When to buy some US $ for trip in Nov.

The question is in the subject. I’m headin over to the States (Sarasota, Florida) for the first time ever, to go to a mates wedding at the end of Nov. Just wondering if any of ye intelligent pinsters (flattery will get you everywhere) have any suggestions as to whether I buy some dollars now or leave it till later. If later then when? Or should I just buy on my credit card when I’m there?


You might find you’ll need these sooner rather than later (AMERO)


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Definitely do not buy on your credit card when you are there…

I’d say wait it out, likelihood is the rate will continue to improve, if you’re only there for a few days you won’t need so much but you’ll need tipping money don’t forget…

If you’re worried about the rate disimproving (which it won’t) get half now, half later… :wink:

If you asked me a month ago, I’d have said the dollar won’t fall much further.

But current prospects for the greenback are not looking good AT ALL, as TUG says.

bring two-ply :wink:

What do you base that on?


If you have a clear credit card, load it up with cash, so you have a credit balance. You can then use that in ATMs in the states without paying a cash advance fee. That’s likely to be cheaper than using your ATM cards.

If you have two credit cards, load one with cash for ATMs and use the other for purchases, e.g. in restaurants etc.

The exchange rate you’ll be charged will be set by your own bank, so check that out before you go. But the convenience of not carrying a lot of cash around makes the credit card the way to go.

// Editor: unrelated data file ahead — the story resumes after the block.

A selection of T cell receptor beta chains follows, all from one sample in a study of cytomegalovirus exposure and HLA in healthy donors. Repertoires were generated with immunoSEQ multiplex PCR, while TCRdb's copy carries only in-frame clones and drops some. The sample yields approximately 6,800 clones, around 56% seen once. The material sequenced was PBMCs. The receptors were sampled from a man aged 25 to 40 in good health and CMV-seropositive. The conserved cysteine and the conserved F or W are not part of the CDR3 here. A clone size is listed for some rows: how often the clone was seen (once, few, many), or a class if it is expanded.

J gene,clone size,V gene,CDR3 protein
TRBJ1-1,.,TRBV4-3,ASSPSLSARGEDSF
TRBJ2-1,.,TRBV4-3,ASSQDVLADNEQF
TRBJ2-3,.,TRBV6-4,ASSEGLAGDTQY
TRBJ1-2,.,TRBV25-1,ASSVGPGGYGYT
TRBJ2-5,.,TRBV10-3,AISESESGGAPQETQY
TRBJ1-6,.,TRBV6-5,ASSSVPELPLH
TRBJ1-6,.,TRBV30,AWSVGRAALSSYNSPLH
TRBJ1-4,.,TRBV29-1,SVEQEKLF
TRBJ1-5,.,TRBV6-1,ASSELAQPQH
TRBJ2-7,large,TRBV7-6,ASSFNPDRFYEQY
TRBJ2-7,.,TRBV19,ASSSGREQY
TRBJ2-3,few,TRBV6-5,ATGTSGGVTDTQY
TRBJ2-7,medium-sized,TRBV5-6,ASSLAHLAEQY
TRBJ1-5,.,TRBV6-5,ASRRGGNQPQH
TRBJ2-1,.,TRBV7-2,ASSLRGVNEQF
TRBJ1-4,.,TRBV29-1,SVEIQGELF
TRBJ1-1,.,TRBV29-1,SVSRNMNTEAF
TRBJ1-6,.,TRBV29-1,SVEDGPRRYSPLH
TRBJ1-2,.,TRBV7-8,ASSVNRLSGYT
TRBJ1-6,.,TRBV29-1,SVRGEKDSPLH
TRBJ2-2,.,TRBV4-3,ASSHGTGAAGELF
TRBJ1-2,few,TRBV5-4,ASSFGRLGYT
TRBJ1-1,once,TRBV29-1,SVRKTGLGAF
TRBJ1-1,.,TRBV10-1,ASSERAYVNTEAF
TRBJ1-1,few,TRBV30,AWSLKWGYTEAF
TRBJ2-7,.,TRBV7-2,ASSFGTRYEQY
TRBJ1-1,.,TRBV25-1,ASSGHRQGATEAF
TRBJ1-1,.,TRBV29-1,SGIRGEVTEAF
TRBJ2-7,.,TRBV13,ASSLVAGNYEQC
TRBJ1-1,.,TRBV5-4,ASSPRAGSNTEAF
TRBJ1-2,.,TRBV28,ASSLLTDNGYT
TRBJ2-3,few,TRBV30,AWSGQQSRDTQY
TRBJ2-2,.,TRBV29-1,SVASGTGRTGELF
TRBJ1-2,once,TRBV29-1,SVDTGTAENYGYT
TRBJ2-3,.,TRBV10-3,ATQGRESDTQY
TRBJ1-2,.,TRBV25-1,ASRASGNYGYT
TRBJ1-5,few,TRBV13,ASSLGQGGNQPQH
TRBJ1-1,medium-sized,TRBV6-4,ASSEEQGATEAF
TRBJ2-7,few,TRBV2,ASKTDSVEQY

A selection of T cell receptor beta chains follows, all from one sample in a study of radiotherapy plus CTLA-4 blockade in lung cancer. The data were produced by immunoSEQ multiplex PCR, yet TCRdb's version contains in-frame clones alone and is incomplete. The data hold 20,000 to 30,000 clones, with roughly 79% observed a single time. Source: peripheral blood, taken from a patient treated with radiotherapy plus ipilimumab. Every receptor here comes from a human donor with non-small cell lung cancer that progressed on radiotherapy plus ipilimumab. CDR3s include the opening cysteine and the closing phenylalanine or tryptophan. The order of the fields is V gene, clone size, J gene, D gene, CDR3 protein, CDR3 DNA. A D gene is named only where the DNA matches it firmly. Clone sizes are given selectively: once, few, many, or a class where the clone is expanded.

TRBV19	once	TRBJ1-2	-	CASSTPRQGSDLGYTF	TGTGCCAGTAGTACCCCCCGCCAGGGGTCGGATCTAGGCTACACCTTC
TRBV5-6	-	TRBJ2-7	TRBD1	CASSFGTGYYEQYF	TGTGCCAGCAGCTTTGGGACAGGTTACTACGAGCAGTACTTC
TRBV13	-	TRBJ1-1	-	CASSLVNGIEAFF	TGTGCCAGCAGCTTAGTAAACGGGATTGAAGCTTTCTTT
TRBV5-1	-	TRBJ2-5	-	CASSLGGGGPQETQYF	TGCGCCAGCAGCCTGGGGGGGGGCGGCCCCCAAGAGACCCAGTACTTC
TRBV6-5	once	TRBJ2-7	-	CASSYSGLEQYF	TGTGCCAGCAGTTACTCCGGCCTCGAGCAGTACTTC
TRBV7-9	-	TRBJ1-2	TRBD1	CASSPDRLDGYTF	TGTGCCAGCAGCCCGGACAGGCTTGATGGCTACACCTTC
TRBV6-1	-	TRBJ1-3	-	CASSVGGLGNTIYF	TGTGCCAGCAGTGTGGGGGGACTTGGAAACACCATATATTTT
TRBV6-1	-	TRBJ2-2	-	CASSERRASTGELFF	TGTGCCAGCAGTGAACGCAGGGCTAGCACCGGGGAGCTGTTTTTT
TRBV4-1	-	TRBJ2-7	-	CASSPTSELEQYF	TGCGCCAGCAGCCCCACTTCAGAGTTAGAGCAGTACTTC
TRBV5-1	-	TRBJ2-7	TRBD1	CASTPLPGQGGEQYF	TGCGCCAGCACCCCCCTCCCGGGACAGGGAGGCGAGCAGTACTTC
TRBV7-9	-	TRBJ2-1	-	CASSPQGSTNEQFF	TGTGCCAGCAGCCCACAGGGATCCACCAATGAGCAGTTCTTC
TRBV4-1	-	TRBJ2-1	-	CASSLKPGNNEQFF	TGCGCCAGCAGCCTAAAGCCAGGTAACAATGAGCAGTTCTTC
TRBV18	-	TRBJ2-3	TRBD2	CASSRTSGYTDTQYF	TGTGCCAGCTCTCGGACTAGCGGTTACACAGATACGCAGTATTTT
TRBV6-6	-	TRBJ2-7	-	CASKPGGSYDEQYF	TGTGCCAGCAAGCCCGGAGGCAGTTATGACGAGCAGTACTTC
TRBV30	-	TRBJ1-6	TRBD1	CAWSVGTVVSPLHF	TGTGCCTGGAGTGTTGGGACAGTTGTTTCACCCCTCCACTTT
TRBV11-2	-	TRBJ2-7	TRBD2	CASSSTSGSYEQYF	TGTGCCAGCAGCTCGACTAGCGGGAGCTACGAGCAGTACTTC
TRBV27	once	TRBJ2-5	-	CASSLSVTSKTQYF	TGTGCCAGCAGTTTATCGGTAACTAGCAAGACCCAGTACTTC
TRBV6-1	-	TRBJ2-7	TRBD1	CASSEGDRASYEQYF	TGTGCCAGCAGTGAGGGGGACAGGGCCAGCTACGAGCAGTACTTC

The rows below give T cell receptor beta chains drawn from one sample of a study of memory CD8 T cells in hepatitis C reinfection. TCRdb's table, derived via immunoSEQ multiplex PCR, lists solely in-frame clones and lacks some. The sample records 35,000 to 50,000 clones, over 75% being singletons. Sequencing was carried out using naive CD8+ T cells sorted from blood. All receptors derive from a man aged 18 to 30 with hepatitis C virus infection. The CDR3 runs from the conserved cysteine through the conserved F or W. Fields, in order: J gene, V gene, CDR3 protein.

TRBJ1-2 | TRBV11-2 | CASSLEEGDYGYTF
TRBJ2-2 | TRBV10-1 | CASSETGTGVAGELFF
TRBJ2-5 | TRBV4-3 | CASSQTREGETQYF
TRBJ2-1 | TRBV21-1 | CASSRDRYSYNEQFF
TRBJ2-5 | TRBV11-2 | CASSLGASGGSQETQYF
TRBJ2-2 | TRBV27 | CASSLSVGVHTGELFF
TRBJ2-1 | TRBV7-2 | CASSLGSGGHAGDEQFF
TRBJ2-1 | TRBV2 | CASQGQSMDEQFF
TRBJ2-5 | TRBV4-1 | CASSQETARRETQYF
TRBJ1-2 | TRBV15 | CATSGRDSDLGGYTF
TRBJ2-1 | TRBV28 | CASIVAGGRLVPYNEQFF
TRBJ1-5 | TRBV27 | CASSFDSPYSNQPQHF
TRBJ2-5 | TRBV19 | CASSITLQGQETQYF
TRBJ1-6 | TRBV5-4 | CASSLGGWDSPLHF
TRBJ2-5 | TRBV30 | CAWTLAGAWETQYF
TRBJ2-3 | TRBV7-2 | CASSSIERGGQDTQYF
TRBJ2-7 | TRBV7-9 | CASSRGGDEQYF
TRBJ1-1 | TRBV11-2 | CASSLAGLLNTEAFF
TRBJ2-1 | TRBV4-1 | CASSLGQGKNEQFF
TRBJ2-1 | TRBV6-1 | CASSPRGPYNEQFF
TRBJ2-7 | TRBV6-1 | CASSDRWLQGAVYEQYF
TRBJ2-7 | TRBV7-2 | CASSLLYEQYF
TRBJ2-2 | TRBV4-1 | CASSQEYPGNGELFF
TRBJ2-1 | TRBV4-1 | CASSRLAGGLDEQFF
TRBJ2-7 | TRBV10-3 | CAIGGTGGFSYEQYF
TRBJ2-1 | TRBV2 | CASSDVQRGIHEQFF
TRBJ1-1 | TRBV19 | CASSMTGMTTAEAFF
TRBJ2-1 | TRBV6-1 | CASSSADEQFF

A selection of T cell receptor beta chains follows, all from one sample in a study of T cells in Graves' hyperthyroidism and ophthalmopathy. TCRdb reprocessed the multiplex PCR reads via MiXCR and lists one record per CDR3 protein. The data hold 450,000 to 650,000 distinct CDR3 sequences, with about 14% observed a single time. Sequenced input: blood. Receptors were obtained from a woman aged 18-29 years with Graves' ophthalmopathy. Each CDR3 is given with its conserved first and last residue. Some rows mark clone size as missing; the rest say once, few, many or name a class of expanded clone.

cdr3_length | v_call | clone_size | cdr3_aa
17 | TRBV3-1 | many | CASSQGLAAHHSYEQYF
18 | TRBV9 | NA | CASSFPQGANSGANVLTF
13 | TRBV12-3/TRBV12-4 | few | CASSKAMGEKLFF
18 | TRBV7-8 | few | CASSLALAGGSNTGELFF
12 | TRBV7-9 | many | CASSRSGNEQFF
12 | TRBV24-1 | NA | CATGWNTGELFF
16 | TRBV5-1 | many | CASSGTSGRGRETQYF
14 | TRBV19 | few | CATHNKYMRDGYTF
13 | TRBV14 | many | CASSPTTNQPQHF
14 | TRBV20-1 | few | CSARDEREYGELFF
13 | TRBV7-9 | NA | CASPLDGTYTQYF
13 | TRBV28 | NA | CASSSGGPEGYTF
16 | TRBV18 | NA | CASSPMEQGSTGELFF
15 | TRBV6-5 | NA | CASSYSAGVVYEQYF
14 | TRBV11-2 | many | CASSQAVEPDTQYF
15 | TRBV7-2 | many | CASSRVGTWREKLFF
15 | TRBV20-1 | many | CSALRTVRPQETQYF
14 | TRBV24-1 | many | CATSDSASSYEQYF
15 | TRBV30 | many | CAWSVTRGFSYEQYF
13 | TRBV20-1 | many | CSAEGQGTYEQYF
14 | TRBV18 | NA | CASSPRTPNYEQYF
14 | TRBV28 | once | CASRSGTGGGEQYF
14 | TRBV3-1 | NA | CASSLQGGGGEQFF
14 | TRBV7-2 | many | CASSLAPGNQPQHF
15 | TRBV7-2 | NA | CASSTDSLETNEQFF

If you fly into Tampa, then you’ll probably be taking a trip accross the
sunshine skyway bridge on the way to Sarasota. Great fun, and a great
introduction to the country, it’ll cost you $1. Compare that to the West
Link and how much it costs.

I’m jealous by the way, we’re very keen to get back over there for a while.


Dollar/Euro at $1.593 now.
Good chance of $1.63 by tuesday 22nd of july.
November? To far away to know… the World could be a very different place by then.

Whichever way you do it, you are sort of screwed!

Credit card - good rate, but generally you pay a currency conversion fee (about 1.75% for a BoI mastercard). You may also face charges for taking cash out at ATMs.

Cash - generally a poor buying rate if you buy cash before you go, but a better rate in the country you are going to (sometimes!). You also pay a fee for the conversion and
maybe even a percentage of the amount you convert!

People get awfully worked up about tiny amounts of money.

How much spending are we talking about? Even if it’s 2000 yoyos (that’s $3000) 1.75% is only 35 euro. With the exchange rate like it is that’s nothing, you’re still quids in.

Absolutely the way to go is the credit card. If the card is preloaded with a credit balance then use it at ATMs. If you haven’t preloaded the card, then use the credit card for purchases and your ATM card for cash.

The few quid you’ll be spending in terms of enchange rates, commission/fees is nothing compared to the comfort of not carrying hundreds of dollars in cash around with you.


Right so. That’s great advice by ye all. Thanks for that.
If I use the CC then I will defo Load it with cash. Rd you read my mind - €2k was what I plan to bring.

I’m flying into Orlando (Aer Lingus) and then we’ll hire a car to take us down. Hope to do a bit of surfing one of the days if there’s any bit of swell at all.

Ah! if you drive direct from Orlando to Sarasota you’ll miss the bridge. If you have time, and you’re in the mood for a bit of a drive, when you get to Tampa, carry on over the causeway to Clearwater and then head down through St. Pete to the Sunshine Skyway Bridge and on to Sarasota.

The best surfing is more on the Atlantic Coast, Cocoa Beach etc.
If you’re thinking of doing any of the theme parks, I’d go to Busch Gardens (more roller coasters and it’s basically a Zoo and theme park in one.